A massive freighter completed a voyage through the hazardous Arctic Northwest Passage for the first time in late September, according to a story by the…
By Capt. Liam Devlin
As the ice scraped and bumped along the hull, the ice floes we were amongst were a hell of a lot bigger than they had looked from afar. I searched the mass of ice ahead, looking for a way to thread the ship through the jumbled maze. Below decks, the crunching, grinding noise of the hard ice working against the boat sounded like a captain’s nightmare. I knew that M/Y Beothuk’s steel hull was extremely strong, but the relative vulnerability of the stabilizers and the propellers was my concern.
Clear water was only 100 meters or so ahead, but it took an age to reach it. The ice floes moved with the wind and the swell. The technique was to push them slowly until they gained momentum, taking them away from the boat. First Mate Nicholas Marr was on the bow, guiding me over the radio, to ensure the best angle to make contact with the larger floes.
This was our approach to Pond Inlet in Nunavut in Arctic Canada, where we subsequently cleared into Canada to begin navigating our way through the islands and channels that make up the Northwest Passage. When I started researching the trip, it quickly became apparent that this was a lot more complex than most other cruising grounds, or a passage between numerous Canadian Arctic islands.
The trip started in Boston, Mass., on the east coast of the United States on my birthday July 6, 2012, and ended in Vancouver, British Columbia three months later. Total passage was about 9,000 miles and involved cruising the coasts of Nova Scotia, Newfoundland and Greenland before arriving in the Canadian Arctic.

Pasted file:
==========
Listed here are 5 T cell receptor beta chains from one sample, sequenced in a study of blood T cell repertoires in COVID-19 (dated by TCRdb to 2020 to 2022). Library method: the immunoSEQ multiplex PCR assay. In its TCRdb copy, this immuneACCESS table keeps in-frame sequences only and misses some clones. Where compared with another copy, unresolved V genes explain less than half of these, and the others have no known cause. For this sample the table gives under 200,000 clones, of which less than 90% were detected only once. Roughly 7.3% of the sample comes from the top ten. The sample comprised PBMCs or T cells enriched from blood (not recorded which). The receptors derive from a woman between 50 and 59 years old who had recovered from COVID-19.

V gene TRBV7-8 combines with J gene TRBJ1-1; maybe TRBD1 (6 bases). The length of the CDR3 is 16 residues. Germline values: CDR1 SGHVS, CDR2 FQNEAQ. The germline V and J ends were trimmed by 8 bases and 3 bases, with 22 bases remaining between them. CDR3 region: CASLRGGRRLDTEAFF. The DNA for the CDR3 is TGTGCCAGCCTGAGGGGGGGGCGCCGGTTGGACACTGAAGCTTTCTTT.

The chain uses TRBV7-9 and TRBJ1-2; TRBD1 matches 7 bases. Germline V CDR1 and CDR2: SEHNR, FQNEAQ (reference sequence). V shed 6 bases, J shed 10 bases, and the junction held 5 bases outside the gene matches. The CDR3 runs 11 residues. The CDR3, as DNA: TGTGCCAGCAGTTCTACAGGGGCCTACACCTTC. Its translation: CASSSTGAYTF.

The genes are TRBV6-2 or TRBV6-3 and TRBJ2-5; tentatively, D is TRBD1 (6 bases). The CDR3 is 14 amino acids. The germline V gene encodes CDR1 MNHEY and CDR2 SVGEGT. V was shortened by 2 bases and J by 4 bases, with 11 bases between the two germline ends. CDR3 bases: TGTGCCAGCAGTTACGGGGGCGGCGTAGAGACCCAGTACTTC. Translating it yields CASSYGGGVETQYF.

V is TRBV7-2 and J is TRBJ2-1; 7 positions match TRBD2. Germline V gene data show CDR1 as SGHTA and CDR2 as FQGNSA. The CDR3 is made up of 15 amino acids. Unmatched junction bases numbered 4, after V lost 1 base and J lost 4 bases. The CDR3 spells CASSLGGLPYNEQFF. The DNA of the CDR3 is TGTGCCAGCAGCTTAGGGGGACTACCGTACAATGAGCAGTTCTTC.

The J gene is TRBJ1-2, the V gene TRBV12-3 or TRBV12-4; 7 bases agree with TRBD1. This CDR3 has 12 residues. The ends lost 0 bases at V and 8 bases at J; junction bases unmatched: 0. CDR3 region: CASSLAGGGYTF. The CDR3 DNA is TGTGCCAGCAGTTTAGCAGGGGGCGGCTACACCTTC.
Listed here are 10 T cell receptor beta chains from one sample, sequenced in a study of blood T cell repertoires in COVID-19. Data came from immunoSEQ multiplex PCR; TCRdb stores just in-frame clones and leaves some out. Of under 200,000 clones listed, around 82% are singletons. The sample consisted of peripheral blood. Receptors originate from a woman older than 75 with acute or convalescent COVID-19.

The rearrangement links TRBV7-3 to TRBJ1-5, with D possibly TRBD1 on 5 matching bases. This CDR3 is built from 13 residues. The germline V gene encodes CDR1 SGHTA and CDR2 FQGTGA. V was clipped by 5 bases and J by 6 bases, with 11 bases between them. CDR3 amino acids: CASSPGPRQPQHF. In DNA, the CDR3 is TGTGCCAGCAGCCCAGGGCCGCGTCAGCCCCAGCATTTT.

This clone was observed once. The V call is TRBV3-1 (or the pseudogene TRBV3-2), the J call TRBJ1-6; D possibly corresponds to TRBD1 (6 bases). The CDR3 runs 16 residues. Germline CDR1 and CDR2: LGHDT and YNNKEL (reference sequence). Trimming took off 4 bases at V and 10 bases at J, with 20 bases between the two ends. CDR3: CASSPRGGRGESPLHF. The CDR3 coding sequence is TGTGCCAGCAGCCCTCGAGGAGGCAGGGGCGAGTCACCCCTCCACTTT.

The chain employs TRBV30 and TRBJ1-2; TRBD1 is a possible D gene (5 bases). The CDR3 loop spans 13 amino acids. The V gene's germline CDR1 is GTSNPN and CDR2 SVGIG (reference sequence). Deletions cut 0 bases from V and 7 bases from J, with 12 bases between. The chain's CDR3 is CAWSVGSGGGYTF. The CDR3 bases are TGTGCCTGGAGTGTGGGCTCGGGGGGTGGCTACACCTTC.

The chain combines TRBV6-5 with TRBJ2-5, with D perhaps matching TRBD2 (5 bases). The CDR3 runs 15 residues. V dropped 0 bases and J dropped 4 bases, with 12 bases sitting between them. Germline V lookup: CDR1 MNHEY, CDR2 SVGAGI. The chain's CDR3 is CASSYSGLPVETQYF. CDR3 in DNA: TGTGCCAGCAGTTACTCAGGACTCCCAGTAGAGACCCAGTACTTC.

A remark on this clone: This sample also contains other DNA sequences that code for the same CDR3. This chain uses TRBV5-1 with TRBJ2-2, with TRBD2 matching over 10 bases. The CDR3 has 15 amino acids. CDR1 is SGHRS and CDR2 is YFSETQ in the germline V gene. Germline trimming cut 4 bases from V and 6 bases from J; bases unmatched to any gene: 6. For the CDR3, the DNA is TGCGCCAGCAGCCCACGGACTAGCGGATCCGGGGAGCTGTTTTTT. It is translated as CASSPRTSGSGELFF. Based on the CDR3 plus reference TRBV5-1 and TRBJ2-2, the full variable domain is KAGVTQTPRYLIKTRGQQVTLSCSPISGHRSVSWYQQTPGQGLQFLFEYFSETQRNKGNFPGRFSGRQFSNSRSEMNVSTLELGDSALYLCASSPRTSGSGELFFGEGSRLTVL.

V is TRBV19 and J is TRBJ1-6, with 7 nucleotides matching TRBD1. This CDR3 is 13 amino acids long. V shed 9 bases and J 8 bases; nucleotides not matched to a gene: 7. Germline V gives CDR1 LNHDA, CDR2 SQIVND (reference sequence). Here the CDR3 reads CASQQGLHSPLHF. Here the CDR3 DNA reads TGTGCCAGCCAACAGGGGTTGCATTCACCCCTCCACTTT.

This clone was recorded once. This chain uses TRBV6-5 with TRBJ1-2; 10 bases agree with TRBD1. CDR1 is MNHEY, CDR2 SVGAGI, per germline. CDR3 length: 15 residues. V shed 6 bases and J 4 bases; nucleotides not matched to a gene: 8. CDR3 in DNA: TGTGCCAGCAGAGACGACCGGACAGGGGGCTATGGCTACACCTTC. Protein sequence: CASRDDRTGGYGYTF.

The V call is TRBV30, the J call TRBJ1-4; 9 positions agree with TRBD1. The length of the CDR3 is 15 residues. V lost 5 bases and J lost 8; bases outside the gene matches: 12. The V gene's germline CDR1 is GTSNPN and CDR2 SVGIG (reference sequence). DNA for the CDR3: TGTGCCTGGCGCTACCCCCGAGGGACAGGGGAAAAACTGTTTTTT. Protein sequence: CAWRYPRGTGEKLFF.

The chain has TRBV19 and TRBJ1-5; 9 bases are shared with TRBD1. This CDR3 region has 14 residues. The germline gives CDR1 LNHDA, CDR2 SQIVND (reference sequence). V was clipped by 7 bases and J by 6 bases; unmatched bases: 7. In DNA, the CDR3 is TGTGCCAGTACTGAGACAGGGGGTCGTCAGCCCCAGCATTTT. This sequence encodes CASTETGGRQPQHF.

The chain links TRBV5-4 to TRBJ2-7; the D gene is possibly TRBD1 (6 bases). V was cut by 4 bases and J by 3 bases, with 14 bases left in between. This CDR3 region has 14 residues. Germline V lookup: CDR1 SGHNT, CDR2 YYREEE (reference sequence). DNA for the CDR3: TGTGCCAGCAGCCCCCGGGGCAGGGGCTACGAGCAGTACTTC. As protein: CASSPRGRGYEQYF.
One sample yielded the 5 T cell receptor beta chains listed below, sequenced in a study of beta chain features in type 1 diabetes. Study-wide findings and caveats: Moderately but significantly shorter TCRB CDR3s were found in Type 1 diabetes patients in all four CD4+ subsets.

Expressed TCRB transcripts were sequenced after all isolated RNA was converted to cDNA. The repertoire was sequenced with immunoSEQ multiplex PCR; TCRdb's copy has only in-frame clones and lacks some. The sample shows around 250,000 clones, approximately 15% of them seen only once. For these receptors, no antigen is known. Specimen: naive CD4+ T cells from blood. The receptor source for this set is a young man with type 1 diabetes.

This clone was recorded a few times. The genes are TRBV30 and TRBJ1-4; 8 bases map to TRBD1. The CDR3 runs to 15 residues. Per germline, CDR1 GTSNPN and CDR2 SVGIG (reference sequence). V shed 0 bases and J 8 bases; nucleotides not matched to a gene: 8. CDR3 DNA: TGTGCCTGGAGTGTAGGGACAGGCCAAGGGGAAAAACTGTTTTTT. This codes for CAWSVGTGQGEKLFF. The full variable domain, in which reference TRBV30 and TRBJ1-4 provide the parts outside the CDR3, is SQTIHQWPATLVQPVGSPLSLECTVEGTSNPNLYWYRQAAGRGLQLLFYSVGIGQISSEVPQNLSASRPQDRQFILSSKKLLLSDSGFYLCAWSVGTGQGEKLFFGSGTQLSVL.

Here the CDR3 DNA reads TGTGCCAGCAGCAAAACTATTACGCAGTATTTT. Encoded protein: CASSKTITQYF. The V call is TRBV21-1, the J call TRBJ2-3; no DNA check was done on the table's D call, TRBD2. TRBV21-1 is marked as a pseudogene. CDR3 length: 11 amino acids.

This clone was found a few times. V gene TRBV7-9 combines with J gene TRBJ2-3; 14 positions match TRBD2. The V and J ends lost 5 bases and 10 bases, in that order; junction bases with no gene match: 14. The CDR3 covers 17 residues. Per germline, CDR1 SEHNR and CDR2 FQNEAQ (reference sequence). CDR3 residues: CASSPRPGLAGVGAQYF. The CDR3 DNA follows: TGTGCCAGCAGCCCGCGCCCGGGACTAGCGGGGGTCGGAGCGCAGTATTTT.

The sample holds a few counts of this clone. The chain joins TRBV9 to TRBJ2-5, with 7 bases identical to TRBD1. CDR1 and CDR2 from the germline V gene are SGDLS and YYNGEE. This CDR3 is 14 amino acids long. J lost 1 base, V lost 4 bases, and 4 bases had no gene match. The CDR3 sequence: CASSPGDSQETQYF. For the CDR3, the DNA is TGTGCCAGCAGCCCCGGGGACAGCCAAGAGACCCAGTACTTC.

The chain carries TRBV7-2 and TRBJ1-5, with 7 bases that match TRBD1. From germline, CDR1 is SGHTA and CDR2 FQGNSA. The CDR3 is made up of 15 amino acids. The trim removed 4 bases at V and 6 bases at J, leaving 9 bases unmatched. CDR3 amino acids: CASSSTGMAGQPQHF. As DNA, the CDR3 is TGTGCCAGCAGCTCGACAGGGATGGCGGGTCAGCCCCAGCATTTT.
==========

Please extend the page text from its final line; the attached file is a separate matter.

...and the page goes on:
For me, each of these destinations had their own unique attractions, but the Northwest Passage was the real goal of the adventure. The entire voyage was the circumnavigation of the North American continent which we successfully complete by December 1, 2012 .
Arctic fox, polar bear and sperm whales
Pond Inlet was not our first encounter with ice. We had spent some time in Greenland’s Disko Bay, where we had slowly made our way through a maze of icebergs into the port of Ilulissat in Greenland. This, too, had been slow going, but I was pleased that we had made the effort to see what was clearly one of Greenland’s principle fishing ports. The icebergs in the bay had calved from the largest glacier in the northern hemisphere, which we were all keen to see.
Greenland was a spectacular destination, which was enjoyed by the owners and crew alike. For me, the highlight was a successful day spent fishing for Arctic char on Disko Island.
Finding anchorages with hidden treats like this was possible because we had armed ourselves with some expert knowledge. To complement the crew, we brought along an ice pilot from the expedition support company High Latitudes. Richard Haworth has visited these waters many times and I was able to learn from his knowledge, particularly when moving through heavy ice, such as that encountered in Disko Bay, Pond Inlet and the Franklin Strait. The voyage would not have been nearly as safe, successful or scenic without the assistance provided by High Latitudes.